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High Estrogen Levels Linked to Dementia in Elderly Men

High Estrogen Levels Linked to Dementia in Elderly Men

UTRECHT, The Netherlands, July 24 -- For men ages 70 to 91, Alzheimer's disease and other dementias have been associated with high levels of endogenous estrogen, but not high levels of testosterone, researchers here reported.

The retrospective analysis of the role of endogenous hormones in elderly men emerged from analysis of data in the prospective cohort of 2,974 Japanese-American men, ages 71 to 91, in the Honolulu-Asia Aging Study. The men were dementia-free at baseline in 1991 to 1993.

The investigators undertook the analysis in the light of contradictory evidence for the effect of testosterone on cognition in older men, and the unexpected results from the Women's Health Initiative Memory Study, which found that women receiving estrogen therapy had an increased risk for cognitive impairment and dementia. So wrote Mirjam Geerling, Ph.D., at the University Medical Center Utrecht here and colleagues in an online report in the August Annals of Neurology.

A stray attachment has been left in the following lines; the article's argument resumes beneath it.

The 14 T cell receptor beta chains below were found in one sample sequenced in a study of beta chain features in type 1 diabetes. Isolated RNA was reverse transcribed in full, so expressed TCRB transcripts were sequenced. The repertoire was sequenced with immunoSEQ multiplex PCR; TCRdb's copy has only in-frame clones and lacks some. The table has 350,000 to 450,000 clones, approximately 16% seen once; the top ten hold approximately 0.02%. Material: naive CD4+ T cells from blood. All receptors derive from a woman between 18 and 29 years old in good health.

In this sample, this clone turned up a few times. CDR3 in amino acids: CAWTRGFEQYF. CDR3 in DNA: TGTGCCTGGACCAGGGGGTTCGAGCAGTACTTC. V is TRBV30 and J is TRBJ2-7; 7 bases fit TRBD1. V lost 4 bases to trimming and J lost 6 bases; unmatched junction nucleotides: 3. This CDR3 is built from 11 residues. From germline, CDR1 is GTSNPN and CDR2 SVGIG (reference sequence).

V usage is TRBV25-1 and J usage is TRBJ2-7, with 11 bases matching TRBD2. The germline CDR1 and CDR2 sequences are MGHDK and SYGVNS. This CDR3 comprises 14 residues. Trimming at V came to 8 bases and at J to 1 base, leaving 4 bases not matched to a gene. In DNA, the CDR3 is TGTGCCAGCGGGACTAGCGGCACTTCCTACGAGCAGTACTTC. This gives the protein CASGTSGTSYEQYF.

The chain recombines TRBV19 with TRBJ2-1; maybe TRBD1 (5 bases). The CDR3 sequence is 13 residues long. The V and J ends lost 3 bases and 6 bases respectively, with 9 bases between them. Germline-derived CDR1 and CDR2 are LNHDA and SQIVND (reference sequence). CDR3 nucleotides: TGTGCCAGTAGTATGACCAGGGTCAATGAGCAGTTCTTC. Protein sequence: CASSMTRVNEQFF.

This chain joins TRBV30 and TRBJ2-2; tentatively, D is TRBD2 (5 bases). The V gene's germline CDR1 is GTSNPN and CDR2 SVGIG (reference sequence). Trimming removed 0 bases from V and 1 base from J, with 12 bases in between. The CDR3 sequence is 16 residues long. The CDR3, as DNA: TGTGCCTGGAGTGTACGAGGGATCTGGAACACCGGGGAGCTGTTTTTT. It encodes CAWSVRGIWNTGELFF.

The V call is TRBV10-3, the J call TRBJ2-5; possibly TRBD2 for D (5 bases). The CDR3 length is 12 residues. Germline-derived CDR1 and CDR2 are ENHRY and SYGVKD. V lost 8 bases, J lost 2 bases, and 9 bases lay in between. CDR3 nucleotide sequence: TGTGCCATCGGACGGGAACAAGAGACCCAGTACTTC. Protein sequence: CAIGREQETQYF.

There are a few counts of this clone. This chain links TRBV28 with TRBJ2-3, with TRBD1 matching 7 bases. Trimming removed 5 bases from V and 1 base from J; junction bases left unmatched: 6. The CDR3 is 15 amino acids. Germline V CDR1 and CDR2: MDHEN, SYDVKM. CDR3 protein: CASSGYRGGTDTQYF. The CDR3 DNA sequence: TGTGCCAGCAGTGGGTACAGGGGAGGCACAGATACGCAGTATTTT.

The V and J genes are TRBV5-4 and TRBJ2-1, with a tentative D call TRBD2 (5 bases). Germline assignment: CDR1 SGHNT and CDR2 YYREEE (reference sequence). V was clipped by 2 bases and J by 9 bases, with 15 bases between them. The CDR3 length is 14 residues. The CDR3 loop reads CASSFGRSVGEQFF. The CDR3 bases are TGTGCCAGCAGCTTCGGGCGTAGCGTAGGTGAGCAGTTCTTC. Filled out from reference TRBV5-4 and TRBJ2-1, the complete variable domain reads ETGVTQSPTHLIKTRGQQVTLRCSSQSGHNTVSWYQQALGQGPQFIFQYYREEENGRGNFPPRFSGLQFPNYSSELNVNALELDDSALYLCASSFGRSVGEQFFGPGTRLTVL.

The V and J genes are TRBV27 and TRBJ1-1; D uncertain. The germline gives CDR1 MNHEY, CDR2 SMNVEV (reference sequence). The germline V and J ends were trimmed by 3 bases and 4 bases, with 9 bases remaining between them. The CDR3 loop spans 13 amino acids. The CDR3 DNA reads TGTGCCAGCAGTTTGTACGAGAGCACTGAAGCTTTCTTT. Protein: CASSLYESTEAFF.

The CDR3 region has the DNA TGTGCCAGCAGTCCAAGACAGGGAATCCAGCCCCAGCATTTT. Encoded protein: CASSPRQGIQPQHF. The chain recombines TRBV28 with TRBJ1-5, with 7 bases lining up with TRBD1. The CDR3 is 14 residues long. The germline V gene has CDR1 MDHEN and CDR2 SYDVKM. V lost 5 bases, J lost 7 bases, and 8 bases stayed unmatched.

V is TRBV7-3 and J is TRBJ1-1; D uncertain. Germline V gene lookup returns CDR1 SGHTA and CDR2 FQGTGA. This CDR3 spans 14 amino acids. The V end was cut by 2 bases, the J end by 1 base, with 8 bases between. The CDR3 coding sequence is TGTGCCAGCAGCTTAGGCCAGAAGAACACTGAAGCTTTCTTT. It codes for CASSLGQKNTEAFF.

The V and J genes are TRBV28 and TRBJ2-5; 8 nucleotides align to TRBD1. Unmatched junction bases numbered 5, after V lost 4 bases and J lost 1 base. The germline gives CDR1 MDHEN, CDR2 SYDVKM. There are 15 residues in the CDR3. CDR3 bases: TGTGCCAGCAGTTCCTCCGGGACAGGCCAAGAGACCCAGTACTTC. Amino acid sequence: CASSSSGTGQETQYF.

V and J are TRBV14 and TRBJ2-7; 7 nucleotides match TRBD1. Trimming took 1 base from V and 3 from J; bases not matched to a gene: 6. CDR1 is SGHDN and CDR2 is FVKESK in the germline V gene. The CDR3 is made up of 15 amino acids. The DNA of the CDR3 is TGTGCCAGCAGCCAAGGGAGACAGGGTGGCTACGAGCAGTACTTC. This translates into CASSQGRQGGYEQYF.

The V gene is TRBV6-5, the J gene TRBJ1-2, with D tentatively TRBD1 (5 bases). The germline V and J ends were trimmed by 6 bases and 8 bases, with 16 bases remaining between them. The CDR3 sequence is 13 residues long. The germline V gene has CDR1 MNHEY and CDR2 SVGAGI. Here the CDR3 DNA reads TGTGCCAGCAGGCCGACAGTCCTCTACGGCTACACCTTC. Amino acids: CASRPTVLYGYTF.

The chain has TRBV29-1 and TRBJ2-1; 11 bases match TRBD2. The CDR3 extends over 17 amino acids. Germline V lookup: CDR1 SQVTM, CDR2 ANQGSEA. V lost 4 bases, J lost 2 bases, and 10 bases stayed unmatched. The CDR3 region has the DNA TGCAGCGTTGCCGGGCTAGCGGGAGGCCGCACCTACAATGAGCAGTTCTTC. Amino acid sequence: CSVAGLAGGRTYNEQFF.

Blood samples were drawn at baseline and then three more times over an average of six years for evidence of cognitive decline or dementia, using the Cognitive Abilities Screening Instrument (CASI).


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